James Ford’s review published on Letterboxd:
The opening scene is the best slasher movie scene of all time. Not because it's winkingly self-aware, but because it's just absolutely perfectly done. The reason this was so effective, so successful it repopularized horror movies, which had been in the cultural ghetto for a dozen years, is that it's actually better than all the "classic" ones it's very consciously and openly an homage to.
Half the cast sucks, but in most slashers the whole cast sucks; here the good ones are spectacular. Matthew Lillard, Rose McGowan, Drew Barrymore, all iconically great in this, the roles I will always associate them with. The soundtrack is awful, in the very specific way that 1996 Major Label soundtracks are awful. The killer is great, absolutely amazing prop design, the perfect ratio of silly to spooky. The final twist/killer-reveal is unexpectedly transgressive and insane, one of the more indelible scenes of its type.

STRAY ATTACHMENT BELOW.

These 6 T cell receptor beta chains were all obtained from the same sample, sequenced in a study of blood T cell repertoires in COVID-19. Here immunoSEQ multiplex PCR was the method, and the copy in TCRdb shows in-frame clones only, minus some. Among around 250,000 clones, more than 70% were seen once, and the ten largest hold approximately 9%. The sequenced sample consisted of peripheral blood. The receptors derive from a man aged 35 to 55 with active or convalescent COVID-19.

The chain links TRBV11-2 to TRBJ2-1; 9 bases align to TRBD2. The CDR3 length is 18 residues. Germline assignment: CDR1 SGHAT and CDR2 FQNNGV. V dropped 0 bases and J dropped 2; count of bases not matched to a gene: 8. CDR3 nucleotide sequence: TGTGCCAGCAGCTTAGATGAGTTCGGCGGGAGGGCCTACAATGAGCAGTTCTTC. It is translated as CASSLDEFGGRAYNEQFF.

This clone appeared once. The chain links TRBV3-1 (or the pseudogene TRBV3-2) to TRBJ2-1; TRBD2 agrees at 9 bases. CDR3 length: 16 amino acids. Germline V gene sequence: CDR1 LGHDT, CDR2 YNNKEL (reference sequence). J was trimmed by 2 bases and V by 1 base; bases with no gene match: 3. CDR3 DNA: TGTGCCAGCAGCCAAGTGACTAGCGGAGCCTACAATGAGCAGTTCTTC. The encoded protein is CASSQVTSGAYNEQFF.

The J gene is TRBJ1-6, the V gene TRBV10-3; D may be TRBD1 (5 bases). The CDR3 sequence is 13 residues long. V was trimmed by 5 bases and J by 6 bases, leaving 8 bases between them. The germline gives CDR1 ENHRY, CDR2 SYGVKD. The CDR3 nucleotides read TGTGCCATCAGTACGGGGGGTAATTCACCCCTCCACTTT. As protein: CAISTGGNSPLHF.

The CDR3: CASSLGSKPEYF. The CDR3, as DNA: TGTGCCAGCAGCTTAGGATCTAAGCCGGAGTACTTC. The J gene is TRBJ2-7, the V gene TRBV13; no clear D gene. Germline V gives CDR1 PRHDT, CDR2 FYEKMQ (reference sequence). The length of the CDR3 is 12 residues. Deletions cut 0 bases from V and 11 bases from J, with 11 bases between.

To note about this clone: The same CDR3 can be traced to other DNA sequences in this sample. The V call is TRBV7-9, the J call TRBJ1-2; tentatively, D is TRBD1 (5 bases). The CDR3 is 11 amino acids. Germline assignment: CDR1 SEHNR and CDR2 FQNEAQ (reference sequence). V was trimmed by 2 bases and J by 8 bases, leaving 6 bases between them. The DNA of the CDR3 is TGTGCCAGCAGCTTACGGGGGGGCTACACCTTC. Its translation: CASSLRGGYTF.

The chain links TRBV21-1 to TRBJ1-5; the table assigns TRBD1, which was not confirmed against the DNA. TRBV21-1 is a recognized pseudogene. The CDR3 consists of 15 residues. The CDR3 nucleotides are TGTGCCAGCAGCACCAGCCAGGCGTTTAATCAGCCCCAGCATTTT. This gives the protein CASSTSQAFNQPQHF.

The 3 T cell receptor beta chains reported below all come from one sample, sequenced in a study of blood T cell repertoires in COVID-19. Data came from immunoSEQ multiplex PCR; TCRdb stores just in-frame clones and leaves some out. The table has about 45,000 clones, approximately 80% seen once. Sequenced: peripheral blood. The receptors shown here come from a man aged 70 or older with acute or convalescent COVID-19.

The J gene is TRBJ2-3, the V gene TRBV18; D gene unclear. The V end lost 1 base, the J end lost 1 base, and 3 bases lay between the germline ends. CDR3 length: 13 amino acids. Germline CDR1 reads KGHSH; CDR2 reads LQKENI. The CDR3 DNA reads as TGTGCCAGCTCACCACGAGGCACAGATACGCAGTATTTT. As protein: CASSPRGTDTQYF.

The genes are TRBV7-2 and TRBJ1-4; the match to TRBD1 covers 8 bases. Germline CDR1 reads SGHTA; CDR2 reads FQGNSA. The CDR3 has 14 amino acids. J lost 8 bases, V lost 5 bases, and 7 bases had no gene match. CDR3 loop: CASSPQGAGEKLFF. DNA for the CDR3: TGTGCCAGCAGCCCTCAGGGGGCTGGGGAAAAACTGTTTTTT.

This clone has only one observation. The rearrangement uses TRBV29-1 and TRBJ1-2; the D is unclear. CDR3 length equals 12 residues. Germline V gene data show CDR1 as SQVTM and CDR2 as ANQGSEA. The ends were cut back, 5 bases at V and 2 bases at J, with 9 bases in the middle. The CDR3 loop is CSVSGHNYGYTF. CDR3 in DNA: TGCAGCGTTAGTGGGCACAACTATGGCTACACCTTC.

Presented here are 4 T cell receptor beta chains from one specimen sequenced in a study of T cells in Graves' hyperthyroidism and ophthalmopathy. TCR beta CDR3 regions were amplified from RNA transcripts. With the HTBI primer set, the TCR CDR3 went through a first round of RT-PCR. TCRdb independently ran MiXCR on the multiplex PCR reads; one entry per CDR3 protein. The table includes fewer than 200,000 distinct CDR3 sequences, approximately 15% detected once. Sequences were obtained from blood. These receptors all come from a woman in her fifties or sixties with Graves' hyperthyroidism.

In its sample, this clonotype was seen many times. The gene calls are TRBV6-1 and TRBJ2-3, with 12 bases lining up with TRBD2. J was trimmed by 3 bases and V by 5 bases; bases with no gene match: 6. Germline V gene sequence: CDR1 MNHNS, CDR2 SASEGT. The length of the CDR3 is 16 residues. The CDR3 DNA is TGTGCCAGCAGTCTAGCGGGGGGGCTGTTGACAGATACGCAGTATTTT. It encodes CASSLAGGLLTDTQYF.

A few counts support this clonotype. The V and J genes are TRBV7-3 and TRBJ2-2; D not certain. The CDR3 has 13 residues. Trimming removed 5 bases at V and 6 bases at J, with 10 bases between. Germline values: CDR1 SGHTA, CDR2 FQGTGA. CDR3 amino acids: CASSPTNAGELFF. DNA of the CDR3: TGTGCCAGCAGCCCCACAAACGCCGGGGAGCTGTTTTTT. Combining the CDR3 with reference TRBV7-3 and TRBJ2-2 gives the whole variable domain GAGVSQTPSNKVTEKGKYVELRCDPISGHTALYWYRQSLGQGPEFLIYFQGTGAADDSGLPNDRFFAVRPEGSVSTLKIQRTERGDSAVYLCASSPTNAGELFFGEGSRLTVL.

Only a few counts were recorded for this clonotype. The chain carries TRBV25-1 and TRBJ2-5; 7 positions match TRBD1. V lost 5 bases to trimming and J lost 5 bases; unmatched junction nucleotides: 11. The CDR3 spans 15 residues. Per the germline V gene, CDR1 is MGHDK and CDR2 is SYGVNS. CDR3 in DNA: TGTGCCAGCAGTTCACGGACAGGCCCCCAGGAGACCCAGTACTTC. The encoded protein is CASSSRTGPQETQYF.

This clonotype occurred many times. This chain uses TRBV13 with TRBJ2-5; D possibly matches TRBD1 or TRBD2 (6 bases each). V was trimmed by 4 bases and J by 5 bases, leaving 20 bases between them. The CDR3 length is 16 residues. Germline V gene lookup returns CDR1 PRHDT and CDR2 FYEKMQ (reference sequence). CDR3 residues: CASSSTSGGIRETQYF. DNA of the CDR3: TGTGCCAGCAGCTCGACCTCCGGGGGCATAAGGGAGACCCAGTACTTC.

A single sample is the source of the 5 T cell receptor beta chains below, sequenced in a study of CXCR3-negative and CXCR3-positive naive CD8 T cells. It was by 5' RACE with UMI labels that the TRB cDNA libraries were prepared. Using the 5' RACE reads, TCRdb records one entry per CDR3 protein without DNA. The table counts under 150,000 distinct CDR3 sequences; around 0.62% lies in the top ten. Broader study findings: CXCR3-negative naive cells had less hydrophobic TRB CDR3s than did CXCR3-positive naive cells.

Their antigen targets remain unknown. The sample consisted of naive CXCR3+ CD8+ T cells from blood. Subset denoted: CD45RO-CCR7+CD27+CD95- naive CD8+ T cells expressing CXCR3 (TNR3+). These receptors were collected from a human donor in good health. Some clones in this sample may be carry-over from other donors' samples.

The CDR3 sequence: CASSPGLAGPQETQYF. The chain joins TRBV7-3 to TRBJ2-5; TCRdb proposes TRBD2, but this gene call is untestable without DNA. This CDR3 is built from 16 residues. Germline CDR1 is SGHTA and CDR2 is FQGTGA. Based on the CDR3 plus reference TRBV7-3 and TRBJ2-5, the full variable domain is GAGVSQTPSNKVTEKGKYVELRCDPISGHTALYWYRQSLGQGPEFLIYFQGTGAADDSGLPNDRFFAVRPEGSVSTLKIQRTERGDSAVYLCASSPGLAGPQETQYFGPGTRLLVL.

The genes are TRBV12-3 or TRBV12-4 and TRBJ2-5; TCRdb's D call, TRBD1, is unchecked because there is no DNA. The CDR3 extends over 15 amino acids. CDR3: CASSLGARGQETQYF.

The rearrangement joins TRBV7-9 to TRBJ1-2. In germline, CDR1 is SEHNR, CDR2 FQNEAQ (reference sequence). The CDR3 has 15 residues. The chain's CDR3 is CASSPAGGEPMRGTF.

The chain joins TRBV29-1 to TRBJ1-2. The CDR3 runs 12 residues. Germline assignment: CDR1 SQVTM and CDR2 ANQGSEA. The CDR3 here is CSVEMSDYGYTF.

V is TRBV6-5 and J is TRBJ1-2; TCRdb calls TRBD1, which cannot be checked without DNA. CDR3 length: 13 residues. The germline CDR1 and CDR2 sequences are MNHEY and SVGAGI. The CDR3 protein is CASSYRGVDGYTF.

If you haven't seen this -- perhaps you are are a horror-movie-curious person? --it's the perfect gateway drug. It provides a nice and neat explicit encapsulation of what they're about and why they're good, even when they're bad. And you get a fair sampling of both qualities. It came out when I was 13 and the boys-friend-group and the girls-friend-group were just starting to hang out, I'm pretty sure I first saw it on VHS at a chaste platonic sleepover party. But I've watched it on many Halloweens since, and the good bits more than hold up. Deserving of its status as a classic.